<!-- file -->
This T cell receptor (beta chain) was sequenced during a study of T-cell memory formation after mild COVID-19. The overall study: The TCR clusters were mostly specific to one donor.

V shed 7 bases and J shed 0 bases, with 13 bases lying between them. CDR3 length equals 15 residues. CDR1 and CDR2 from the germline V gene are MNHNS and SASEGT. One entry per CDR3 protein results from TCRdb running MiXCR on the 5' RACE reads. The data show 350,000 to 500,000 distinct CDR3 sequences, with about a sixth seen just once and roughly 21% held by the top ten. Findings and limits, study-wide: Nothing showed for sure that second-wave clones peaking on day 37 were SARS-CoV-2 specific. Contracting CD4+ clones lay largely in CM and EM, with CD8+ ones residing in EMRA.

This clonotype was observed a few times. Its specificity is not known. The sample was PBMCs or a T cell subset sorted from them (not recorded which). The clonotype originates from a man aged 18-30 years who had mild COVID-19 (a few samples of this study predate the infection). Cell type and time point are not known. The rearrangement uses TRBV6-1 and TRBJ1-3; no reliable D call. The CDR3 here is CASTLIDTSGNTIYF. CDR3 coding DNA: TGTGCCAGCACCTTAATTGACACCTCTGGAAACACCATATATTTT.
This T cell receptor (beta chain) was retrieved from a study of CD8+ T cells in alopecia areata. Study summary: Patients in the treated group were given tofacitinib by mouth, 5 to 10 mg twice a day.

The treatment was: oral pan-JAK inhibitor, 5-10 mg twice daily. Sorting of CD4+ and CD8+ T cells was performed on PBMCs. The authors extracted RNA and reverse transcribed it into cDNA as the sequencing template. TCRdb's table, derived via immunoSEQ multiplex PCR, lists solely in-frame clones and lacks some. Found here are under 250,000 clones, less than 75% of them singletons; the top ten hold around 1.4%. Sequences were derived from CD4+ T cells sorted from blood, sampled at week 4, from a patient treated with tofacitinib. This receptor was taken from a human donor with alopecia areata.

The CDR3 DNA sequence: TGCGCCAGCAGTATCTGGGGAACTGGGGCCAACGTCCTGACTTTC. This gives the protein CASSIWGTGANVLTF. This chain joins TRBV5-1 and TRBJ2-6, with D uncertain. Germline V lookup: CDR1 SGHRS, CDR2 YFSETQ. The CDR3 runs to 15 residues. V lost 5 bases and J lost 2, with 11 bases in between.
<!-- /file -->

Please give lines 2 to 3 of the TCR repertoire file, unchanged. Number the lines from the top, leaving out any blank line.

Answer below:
V shed 7 bases and J shed 0 bases, with 13 bases lying between them. CDR3 length equals 15 residues. CDR1 and CDR2 from the germline V gene are MNHNS and SASEGT. One entry per CDR3 protein results from TCRdb running MiXCR on the 5' RACE reads. The data show 350,000 to 500,000 distinct CDR3 sequences, with about a sixth seen just once and roughly 21% held by the top ten. Findings and limits, study-wide: Nothing showed for sure that second-wave clones peaking on day 37 were SARS-CoV-2 specific. Contracting CD4+ clones lay largely in CM and EM, with CD8+ ones residing in EMRA.

This clonotype was observed a few times. Its specificity is not known. The sample was PBMCs or a T cell subset sorted from them (not recorded which). The clonotype originates from a man aged 18-30 years who had mild COVID-19 (a few samples of this study predate the infection). Cell type and time point are not known. The rearrangement uses TRBV6-1 and TRBJ1-3; no reliable D call. The CDR3 here is CASTLIDTSGNTIYF. CDR3 coding DNA: TGTGCCAGCACCTTAATTGACACCTCTGGAAACACCATATATTTT.